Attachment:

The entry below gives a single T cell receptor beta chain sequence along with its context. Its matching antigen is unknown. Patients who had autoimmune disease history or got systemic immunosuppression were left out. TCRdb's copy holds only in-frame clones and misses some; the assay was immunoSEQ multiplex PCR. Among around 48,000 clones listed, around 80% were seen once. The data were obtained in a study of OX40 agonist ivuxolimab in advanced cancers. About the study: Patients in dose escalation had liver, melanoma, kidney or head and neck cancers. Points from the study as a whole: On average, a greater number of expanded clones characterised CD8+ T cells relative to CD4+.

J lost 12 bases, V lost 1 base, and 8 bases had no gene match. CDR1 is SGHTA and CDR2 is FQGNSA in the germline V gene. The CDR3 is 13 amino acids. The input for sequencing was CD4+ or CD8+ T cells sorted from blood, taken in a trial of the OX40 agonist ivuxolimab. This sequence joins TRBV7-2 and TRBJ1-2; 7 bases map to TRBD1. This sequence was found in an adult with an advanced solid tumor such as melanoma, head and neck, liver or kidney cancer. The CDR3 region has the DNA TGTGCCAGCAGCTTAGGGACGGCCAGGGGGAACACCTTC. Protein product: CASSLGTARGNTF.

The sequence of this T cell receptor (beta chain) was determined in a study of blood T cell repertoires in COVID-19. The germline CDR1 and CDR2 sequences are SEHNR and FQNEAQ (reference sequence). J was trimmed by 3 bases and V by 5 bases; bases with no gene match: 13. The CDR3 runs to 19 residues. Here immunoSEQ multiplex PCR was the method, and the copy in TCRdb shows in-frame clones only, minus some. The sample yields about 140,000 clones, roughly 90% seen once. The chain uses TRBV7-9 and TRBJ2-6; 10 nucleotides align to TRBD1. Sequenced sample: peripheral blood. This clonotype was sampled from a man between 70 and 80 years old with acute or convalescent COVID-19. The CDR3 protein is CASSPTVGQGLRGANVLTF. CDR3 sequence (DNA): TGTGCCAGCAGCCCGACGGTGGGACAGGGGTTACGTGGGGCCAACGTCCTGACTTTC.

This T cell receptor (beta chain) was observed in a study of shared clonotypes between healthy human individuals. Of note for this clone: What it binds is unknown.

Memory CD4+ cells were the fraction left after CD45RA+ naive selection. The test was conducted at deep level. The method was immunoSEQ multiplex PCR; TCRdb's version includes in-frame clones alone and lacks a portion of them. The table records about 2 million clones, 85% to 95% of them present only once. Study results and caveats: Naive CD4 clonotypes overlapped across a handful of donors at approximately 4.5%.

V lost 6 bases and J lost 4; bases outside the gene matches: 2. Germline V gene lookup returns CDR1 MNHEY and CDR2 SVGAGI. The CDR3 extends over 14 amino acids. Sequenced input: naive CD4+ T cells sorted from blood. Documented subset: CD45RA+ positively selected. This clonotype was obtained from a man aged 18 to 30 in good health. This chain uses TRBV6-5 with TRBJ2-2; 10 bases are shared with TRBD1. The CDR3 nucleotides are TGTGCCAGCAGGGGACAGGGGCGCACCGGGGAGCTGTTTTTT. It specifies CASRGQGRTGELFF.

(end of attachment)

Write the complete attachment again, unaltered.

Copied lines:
The entry below gives a single T cell receptor beta chain sequence along with its context. Its matching antigen is unknown. Patients who had autoimmune disease history or got systemic immunosuppression were left out. TCRdb's copy holds only in-frame clones and misses some; the assay was immunoSEQ multiplex PCR. Among around 48,000 clones listed, around 80% were seen once. The data were obtained in a study of OX40 agonist ivuxolimab in advanced cancers. About the study: Patients in dose escalation had liver, melanoma, kidney or head and neck cancers. Points from the study as a whole: On average, a greater number of expanded clones characterised CD8+ T cells relative to CD4+.

J lost 12 bases, V lost 1 base, and 8 bases had no gene match. CDR1 is SGHTA and CDR2 is FQGNSA in the germline V gene. The CDR3 is 13 amino acids. The input for sequencing was CD4+ or CD8+ T cells sorted from blood, taken in a trial of the OX40 agonist ivuxolimab. This sequence joins TRBV7-2 and TRBJ1-2; 7 bases map to TRBD1. This sequence was found in an adult with an advanced solid tumor such as melanoma, head and neck, liver or kidney cancer. The CDR3 region has the DNA TGTGCCAGCAGCTTAGGGACGGCCAGGGGGAACACCTTC. Protein product: CASSLGTARGNTF.

The sequence of this T cell receptor (beta chain) was determined in a study of blood T cell repertoires in COVID-19. The germline CDR1 and CDR2 sequences are SEHNR and FQNEAQ (reference sequence). J was trimmed by 3 bases and V by 5 bases; bases with no gene match: 13. The CDR3 runs to 19 residues. Here immunoSEQ multiplex PCR was the method, and the copy in TCRdb shows in-frame clones only, minus some. The sample yields about 140,000 clones, roughly 90% seen once. The chain uses TRBV7-9 and TRBJ2-6; 10 nucleotides align to TRBD1. Sequenced sample: peripheral blood. This clonotype was sampled from a man between 70 and 80 years old with acute or convalescent COVID-19. The CDR3 protein is CASSPTVGQGLRGANVLTF. CDR3 sequence (DNA): TGTGCCAGCAGCCCGACGGTGGGACAGGGGTTACGTGGGGCCAACGTCCTGACTTTC.

This T cell receptor (beta chain) was observed in a study of shared clonotypes between healthy human individuals. Of note for this clone: What it binds is unknown.

Memory CD4+ cells were the fraction left after CD45RA+ naive selection. The test was conducted at deep level. The method was immunoSEQ multiplex PCR; TCRdb's version includes in-frame clones alone and lacks a portion of them. The table records about 2 million clones, 85% to 95% of them present only once. Study results and caveats: Naive CD4 clonotypes overlapped across a handful of donors at approximately 4.5%.

V lost 6 bases and J lost 4; bases outside the gene matches: 2. Germline V gene lookup returns CDR1 MNHEY and CDR2 SVGAGI. The CDR3 extends over 14 amino acids. Sequenced input: naive CD4+ T cells sorted from blood. Documented subset: CD45RA+ positively selected. This clonotype was obtained from a man aged 18 to 30 in good health. This chain uses TRBV6-5 with TRBJ2-2; 10 bases are shared with TRBD1. The CDR3 nucleotides are TGTGCCAGCAGGGGACAGGGGCGCACCGGGGAGCTGTTTTTT. It specifies CASRGQGRTGELFF.